Help in calculations

Quoting Skip Greiner <sgreiner-at-mail.wwnet-dot-com>:

> I have been working on shunt or neon transformer driven TCs 
> with some moderate success. I have spent some time reviewing 
> the archieves for the numerous references in the past and they
> have been quite enlightening...

Thank you for the nice comments. I did read your recently
published paper on SRGs (synchronous rotary gaps) as applied to
neons in the _NEWS_. I was impressed. In addition, I received two
calls from people (not on-line as of yet) requesting my
comments/input on your work. Since I have never run SRGs on
neons, I referred them to you. You may receive an inquiry or
two by snail-mail on this topic. 

> ... I have continued to pursue longer discharges using 
> synchronous rotary gaps (srg) and now am now using a 15kv, 
> 120ma neon. I have found several advantages in using a
> srg. For one thing I can actually control the voltage across 
> the primary capacitor by setting the firing point in the input
> sine wave. It also appears that maximum discharge can be 
> achieved by adjusting the exact firing phase of the gap(s). 
> Right now I am using a srg with one firing for each half of  
> the input sine wave. It is not obvious to me that I am 
> achieving maximum power transfer with only one firing per
> half cycle. It is certainly possibe to add gaps or contacts to
> add another firing per each half cycle but would I gain 
> anything<?>

I have to stop and ask. I have often wondered about the
advantages/disadvantages of the work you are doing, in particular
with the neon. My question is: do you honestly think that the
performance gained using the SRG on the neon is significantly
greater than that obtainable with fast quenching static gap set
for Vmax breakdown? I am using Vmax to mean maximum voltage.

> My question(s) to the group are for help in trying to determine
> the voltage across the primary capacitor at any time "t". My 
> problem is how to handle the current limiting / impedance of 
> the neon and how to fit this into the classical capacitor 
> charging time constant.

> For instance...If I set the first gap to fire when the voltage
> across the cap is at .707 of the peak, how long will it take 
> the cap to recharge to  .707 of the peak again? Will it even 
> get there during the same half cycle? If I can know the time 
> constants involved, it is obvious that the srg can be set up to
> fire at the right times. Also if I know the the maximum 
> voltages to which I can get the cap charged, it becomes trivial 
> to determine if additional fires per half cycle will gain any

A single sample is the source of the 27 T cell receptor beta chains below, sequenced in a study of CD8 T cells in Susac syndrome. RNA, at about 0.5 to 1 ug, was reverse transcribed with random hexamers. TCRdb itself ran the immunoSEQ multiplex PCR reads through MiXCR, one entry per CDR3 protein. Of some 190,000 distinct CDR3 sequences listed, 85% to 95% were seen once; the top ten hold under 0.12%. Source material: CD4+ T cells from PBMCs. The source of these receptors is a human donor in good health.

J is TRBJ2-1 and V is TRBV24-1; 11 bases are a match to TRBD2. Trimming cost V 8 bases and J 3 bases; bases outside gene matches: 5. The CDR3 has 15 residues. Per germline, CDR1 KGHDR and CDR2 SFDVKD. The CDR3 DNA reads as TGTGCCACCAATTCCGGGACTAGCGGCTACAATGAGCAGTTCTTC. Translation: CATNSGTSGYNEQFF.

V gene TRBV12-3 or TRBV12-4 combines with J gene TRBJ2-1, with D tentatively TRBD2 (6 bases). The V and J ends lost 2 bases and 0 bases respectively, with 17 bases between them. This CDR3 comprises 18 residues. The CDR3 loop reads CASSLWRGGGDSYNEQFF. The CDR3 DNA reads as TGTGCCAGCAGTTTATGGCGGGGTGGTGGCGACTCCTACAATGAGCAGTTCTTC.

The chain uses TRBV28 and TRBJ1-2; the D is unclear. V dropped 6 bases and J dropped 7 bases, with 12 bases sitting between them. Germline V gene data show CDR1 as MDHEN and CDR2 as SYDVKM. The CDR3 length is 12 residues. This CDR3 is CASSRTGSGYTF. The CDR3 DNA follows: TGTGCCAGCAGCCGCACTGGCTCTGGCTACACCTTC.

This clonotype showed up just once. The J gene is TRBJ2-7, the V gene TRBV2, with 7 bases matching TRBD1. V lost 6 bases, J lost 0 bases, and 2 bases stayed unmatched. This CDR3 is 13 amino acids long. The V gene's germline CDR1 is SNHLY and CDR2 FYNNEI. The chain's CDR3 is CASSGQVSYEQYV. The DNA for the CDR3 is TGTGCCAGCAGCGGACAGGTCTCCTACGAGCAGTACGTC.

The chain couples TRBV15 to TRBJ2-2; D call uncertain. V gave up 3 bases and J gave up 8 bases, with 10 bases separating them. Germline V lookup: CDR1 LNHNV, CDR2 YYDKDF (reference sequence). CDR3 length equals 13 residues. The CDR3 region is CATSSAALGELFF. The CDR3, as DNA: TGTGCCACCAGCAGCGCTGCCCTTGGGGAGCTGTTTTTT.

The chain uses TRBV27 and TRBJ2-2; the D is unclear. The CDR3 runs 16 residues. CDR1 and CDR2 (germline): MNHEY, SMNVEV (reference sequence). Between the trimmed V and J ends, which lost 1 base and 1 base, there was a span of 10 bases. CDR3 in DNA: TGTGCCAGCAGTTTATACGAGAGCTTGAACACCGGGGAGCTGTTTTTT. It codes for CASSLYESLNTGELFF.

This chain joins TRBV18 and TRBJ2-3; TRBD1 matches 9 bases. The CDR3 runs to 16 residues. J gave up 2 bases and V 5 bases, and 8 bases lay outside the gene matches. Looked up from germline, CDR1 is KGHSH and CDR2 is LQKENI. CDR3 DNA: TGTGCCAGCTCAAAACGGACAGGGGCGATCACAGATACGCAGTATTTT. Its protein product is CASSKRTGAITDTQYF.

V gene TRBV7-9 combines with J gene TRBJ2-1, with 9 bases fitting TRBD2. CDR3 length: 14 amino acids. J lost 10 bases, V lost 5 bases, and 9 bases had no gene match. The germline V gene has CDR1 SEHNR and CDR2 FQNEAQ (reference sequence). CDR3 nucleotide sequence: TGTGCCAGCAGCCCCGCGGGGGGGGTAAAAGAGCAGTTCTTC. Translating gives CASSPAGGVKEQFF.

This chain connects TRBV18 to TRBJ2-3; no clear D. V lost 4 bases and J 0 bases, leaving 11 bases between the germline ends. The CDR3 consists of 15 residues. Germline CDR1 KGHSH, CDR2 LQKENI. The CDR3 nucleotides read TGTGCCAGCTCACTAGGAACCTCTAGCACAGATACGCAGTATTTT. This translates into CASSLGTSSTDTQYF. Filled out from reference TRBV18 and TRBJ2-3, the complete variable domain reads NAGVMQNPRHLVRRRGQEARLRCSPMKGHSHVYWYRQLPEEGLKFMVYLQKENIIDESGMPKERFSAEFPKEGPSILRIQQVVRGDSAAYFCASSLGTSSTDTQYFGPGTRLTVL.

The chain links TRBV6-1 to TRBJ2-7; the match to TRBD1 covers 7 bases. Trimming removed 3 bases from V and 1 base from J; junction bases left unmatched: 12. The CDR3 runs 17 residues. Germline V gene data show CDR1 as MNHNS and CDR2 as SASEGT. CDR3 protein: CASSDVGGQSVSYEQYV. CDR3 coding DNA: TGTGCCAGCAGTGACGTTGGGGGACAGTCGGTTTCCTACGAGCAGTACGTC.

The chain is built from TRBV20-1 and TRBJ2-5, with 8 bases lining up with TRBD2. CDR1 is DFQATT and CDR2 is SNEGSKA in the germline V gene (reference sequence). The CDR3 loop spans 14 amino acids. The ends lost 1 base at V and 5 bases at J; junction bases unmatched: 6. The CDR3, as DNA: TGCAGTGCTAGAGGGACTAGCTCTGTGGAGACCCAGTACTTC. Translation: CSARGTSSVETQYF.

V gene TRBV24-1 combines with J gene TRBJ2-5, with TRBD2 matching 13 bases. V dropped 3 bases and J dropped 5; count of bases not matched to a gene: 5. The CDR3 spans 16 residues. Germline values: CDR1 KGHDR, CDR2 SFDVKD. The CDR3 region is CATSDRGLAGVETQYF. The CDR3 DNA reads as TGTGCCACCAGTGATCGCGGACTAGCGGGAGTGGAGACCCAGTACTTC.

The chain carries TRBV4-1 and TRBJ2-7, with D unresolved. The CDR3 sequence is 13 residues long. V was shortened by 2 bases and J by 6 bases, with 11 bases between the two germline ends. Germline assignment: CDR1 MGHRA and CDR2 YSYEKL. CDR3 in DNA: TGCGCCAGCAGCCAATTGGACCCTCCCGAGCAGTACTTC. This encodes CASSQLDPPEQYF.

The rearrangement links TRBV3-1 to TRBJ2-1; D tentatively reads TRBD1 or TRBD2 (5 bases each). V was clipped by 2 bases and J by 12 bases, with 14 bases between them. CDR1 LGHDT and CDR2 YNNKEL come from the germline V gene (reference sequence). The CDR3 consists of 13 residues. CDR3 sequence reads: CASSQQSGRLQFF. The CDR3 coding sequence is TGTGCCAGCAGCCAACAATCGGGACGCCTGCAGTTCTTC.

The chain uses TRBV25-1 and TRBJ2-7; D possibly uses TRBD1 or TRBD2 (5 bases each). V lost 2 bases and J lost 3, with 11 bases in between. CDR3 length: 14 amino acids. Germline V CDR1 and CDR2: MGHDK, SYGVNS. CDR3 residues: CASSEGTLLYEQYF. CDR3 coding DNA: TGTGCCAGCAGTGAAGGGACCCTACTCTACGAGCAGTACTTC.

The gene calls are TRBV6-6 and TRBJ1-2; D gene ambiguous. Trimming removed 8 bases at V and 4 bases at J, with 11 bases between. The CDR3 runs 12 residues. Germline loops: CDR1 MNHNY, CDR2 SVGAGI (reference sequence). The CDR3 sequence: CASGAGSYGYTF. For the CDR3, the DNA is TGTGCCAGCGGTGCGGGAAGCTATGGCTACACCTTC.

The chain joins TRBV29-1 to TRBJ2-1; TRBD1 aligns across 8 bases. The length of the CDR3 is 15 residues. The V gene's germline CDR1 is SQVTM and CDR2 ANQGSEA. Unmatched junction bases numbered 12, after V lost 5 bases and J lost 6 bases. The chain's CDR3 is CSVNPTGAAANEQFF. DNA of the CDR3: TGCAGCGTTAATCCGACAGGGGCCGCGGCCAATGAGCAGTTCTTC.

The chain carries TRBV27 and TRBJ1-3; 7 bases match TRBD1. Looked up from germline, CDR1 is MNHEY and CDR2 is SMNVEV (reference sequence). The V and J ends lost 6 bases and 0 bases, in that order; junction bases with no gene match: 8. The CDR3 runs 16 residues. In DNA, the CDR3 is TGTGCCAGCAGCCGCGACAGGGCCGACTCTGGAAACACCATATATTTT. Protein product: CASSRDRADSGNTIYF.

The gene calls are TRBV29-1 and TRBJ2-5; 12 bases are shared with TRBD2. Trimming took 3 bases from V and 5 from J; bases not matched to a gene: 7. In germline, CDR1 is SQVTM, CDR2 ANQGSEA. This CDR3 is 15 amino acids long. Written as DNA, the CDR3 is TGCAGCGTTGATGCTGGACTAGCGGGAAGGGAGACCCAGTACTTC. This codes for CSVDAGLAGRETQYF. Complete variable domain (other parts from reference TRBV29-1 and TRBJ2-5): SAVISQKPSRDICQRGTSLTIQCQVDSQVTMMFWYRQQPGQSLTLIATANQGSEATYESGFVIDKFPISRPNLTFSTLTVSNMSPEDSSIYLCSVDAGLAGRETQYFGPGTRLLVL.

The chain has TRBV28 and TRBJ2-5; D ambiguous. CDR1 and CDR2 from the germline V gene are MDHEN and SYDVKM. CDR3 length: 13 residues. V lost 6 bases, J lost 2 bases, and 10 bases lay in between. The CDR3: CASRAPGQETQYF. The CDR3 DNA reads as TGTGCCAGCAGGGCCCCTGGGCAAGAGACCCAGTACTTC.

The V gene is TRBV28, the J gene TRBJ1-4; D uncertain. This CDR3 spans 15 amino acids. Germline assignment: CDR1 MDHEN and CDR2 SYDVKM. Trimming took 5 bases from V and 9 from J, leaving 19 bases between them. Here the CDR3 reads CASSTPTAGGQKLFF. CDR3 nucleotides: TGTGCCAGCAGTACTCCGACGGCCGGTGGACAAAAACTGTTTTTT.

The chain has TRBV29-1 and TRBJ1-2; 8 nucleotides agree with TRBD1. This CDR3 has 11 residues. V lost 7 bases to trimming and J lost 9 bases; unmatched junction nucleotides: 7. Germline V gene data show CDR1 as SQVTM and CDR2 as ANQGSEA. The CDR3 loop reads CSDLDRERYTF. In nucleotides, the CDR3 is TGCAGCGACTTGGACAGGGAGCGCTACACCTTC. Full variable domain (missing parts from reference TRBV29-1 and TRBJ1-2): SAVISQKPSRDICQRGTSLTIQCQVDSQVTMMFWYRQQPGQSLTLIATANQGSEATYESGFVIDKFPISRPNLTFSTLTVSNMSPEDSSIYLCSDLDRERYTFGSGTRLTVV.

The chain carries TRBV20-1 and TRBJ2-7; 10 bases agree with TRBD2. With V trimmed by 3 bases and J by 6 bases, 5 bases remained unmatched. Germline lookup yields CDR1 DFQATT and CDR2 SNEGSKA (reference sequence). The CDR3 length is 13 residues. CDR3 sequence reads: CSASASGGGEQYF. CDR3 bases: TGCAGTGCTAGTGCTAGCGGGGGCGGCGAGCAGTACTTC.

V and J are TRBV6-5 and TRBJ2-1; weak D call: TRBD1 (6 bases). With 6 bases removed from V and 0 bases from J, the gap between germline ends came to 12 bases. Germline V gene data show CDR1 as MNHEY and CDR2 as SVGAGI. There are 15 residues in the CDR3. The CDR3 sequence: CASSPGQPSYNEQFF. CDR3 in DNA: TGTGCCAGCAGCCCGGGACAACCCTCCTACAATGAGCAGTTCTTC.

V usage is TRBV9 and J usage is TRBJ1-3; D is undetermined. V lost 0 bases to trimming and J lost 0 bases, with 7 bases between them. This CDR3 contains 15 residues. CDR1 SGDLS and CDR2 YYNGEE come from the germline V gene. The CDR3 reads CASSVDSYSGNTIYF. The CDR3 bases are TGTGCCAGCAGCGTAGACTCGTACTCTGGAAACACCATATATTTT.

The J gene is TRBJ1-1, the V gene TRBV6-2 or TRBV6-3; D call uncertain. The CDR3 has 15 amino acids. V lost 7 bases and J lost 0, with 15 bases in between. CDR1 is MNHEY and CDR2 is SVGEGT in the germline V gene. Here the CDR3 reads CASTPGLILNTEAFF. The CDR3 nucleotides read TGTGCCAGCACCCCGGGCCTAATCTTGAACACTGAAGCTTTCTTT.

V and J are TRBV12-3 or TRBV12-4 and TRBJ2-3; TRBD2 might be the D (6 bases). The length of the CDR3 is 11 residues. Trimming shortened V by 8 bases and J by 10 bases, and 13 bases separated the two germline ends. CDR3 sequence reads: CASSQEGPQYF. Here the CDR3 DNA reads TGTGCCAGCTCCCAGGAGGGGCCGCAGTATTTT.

> increase in  power transfer.

> Why do all this? Basically I believe that bigger discharges can
> be wrung out of neons and this may be one way of doing it.

Please don't take this as criticism. It is not. I am asking you
to comment and expound on where you feel your results are taking
you, and in the process to educate me a bit more on the art of
synchronism. I am not an expert working with the equipment you
are currently using (I love that pun)...

OK, here goes:

I am a "let nature take it's course and aid it where we can" kind
of guy. Synchronous gaps seem kind of particular and rigid, which
may very well be what is required to force the last 10% possible
out of a neon. But when it comes to consistantly obtaining Vmax
firing on a spark excited Tesla tank circuit, I tend to side with
the theory that letting the tank circuit capacitor decide when
Vmax occurs is best. When the voltage peaks (meaning the cap is
fully charged and the line voltage rises due to the reduction in
current flow into the capacitor), the static gap should fire if
it is properly adjusted. The peak power should be delivered if
the gap is rapidly quenched after firing. 

Having worked with very high performance static gaps (air blast
and vacuum) I would tend to think that squeezing the last 10% out
of a neon is perhaps more easily achieved using static gaps than
using SRGs. The only problem is that I have insufficent exper-
ience with SRGs (especially on neons where I have none) that I
can not say for sure one way or the other, lacking your
experimental data. How much experience do you have with high
performance static gaps in the same tank circuit?

Richard Quick

... If all else fails... Throw another megavolt across it!
___ Blue Wave/QWK v2.12